Want to publicize the Abraham Jam at your campus ministry or organization? Here are some options—

• The PDF of a flyer to print out and distribute can be downloaded here: Abraham Jam Flyer

• Here is text and a small jpg that can be pasted into an email for distribution:

The Abraham Jam will be a concert and poetry event at Duke’s Page Auditorium on Wednesday, Nov. 16, 2011. It will feature artists of the three Abrahamic Faiths —Islam, Judaism and Christianity.  The concert will be unlike any you’ve ever attended. Here are some reasons why…

• First, all three of the main musical performers are nationally/internationally touring professional musicians.  Dan Nichols and his band E18hteen are among the most popular musicians in modern Jewish music.  Dawud Wharnsby is actually flying in from Pakistan just for this show.  David LaMotte has performed 2000 shows around the world.

• Second, rather than taking turns, the musicians will all be on stage together, trading songs rather than sets.  That leaves space for spontaneous collaboration, and embodies mutual respect and support rather than simply talking about it.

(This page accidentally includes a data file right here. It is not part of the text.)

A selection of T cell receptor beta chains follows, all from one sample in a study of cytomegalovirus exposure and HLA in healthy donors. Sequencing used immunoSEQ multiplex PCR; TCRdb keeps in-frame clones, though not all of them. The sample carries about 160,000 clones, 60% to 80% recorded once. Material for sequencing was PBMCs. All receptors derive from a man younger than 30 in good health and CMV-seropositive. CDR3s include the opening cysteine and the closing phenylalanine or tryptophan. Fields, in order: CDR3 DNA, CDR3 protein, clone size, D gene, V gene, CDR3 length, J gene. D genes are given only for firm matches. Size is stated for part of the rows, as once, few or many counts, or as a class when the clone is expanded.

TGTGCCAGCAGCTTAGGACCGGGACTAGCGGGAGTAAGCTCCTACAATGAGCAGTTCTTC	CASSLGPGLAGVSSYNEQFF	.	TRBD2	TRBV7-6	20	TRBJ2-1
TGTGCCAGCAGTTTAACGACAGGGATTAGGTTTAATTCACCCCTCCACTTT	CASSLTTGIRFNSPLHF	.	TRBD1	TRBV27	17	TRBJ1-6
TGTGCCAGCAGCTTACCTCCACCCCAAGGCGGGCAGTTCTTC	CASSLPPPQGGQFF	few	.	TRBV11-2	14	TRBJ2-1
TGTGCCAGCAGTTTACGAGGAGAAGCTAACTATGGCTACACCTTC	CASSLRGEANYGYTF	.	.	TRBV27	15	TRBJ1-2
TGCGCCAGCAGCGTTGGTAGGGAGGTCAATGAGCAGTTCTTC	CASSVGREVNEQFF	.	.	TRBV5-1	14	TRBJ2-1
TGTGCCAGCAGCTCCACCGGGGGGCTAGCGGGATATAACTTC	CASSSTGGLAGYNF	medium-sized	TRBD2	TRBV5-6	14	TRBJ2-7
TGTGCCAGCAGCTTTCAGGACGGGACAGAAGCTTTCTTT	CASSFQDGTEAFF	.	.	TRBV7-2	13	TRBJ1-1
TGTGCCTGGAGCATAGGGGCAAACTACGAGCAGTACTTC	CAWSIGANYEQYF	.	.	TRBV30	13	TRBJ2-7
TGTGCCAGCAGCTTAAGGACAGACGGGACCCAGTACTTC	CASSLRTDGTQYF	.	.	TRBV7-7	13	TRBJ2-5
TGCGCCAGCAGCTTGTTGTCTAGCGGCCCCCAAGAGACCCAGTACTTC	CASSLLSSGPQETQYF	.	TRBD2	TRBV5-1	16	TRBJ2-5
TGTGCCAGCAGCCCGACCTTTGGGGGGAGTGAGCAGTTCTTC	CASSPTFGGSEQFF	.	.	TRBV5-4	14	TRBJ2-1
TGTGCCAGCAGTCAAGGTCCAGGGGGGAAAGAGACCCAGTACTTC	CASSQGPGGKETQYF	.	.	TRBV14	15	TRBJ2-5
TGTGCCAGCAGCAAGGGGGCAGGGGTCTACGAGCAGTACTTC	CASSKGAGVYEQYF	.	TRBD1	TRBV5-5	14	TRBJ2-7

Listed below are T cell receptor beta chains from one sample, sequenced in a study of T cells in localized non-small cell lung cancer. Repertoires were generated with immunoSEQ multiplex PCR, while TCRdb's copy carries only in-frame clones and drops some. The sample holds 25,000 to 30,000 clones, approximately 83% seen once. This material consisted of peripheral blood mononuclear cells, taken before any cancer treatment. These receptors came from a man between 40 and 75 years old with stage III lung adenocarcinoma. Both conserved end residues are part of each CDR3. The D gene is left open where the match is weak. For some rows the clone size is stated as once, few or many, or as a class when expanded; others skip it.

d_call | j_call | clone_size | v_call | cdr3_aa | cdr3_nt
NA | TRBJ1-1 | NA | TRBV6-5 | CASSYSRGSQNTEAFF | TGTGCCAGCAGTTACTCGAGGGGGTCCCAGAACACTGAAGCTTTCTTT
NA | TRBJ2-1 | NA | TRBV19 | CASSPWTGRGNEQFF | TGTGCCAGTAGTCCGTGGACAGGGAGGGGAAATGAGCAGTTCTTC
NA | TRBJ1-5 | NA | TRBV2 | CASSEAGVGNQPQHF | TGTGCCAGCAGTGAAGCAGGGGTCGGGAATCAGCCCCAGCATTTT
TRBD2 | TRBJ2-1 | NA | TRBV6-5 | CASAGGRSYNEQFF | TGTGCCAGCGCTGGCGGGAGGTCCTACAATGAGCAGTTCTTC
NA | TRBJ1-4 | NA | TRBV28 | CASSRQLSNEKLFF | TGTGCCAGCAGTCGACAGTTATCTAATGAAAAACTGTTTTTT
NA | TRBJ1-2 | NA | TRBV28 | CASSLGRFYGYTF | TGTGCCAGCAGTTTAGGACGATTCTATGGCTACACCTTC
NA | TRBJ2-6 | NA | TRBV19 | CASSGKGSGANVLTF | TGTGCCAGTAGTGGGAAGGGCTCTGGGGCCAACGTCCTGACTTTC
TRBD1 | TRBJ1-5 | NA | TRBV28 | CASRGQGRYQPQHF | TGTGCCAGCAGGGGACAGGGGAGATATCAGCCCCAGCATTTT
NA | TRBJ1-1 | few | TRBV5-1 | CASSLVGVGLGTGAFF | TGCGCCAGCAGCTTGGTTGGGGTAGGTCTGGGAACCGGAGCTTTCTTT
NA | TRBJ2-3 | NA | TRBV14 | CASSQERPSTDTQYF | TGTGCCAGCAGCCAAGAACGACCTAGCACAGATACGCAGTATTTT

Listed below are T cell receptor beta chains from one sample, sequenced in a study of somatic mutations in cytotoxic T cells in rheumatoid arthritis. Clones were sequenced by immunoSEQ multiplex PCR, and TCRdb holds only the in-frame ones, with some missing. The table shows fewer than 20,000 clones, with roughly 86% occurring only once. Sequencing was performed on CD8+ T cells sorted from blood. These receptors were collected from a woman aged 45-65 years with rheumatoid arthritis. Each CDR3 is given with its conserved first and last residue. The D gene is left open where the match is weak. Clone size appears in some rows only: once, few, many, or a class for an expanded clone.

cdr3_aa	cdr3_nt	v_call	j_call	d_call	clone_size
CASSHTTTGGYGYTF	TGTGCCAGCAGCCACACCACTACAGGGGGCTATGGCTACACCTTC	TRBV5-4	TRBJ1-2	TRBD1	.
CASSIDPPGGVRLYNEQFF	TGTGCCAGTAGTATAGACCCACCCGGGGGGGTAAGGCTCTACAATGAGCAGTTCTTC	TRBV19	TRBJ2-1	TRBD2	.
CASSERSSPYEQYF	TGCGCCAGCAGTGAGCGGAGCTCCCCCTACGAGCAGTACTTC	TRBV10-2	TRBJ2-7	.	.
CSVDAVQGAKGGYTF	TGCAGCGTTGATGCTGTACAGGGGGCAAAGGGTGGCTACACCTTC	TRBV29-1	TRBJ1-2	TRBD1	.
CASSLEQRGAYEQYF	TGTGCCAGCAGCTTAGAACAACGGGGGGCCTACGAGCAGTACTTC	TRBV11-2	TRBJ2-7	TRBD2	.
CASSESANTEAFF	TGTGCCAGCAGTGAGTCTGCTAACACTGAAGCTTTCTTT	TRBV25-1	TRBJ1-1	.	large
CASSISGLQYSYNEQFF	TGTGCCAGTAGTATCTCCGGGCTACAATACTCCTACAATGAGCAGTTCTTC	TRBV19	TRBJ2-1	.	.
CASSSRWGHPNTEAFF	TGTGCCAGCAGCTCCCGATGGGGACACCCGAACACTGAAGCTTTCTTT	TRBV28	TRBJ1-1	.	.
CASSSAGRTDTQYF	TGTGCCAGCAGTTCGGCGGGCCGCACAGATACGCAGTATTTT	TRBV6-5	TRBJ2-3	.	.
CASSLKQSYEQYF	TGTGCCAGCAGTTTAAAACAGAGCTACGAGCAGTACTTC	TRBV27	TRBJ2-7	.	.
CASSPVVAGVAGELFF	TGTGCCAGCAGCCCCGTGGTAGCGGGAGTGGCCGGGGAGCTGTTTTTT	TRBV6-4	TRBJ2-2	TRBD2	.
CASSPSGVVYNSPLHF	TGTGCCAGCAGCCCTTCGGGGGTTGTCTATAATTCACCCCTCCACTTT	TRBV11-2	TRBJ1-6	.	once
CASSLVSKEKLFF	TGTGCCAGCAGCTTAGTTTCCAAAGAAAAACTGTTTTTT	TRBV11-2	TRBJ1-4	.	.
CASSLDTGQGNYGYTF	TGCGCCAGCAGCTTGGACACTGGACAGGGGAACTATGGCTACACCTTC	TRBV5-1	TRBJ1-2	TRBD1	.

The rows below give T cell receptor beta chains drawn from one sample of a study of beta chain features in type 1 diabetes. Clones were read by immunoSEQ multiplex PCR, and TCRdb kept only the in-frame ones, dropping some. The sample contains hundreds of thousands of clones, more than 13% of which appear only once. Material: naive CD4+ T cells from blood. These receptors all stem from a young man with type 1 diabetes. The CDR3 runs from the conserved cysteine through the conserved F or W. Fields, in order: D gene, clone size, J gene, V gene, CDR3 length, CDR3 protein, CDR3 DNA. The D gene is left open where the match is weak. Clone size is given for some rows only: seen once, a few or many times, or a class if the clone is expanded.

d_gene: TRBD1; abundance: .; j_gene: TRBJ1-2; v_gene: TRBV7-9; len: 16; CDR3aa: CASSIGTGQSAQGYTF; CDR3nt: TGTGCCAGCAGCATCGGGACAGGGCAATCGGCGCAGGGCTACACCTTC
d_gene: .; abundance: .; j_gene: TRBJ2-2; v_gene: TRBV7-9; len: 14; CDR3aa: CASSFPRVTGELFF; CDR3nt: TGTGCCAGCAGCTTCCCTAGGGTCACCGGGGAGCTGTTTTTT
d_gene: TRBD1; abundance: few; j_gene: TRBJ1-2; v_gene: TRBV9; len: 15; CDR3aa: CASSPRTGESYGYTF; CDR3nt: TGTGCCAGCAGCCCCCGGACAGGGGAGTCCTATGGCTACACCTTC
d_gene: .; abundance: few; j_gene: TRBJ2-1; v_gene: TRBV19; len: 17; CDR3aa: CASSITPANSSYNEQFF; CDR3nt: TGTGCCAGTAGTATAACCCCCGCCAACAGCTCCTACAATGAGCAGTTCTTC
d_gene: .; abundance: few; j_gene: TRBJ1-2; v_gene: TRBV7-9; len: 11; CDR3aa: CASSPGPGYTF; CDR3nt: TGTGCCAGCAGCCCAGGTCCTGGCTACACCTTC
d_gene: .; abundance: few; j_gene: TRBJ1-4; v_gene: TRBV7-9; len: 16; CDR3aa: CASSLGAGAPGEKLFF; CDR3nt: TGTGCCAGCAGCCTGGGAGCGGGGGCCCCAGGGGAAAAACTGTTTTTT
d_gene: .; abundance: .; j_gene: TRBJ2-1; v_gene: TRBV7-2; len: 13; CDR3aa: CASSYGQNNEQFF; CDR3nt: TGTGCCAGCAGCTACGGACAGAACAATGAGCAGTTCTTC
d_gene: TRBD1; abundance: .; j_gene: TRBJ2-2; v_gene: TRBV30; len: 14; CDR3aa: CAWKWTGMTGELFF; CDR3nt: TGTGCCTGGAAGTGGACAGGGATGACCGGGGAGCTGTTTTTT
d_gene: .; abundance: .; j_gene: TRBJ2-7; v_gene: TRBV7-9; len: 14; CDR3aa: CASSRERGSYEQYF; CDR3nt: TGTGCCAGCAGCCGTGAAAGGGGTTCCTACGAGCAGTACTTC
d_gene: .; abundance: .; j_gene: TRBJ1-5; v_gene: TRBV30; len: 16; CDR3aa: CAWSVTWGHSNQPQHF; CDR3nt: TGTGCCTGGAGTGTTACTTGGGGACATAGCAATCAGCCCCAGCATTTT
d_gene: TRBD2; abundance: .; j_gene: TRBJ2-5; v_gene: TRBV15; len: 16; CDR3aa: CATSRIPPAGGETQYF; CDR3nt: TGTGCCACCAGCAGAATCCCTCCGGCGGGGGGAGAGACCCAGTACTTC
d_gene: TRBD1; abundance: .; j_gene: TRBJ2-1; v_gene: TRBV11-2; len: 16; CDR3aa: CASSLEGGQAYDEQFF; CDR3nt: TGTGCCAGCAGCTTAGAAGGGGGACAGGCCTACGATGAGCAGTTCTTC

• Third, it’s not just music. The poets are also prominent artists, and will be woven into the night rather than presented as the opening act. Kimberly McCrae, recently featured at an international poetry festival in El Salvador, Mohammad Moussa, recently heard on NPR and Camonghne, a nationally known slam poet from New York (recently seen on HBO’s Brave New Voices, which her team won), will be offering their art, as well as Chayla Hart, who crafted a piece specifically for this event. Spencer Paez will also contribute his improvisational dance.

• Finally, though it will be held in a 1200-seat auditorium with top-notch production values, the show will be entirely free.  A broad coalition of faith communities and organizations, on-campus and otherwise, are sponsoring the concert.  Seating will be first-come, first-served, and there will be no charge at the door.  Students are the primary intended audience, but all are entirely welcome.

The point of the night is to step toward building community.  The event was conceived in response to rising divisive rhetoric between the faiths, recognizing that the best way to counter bigotry is to build community that is strong enough to withstand it.

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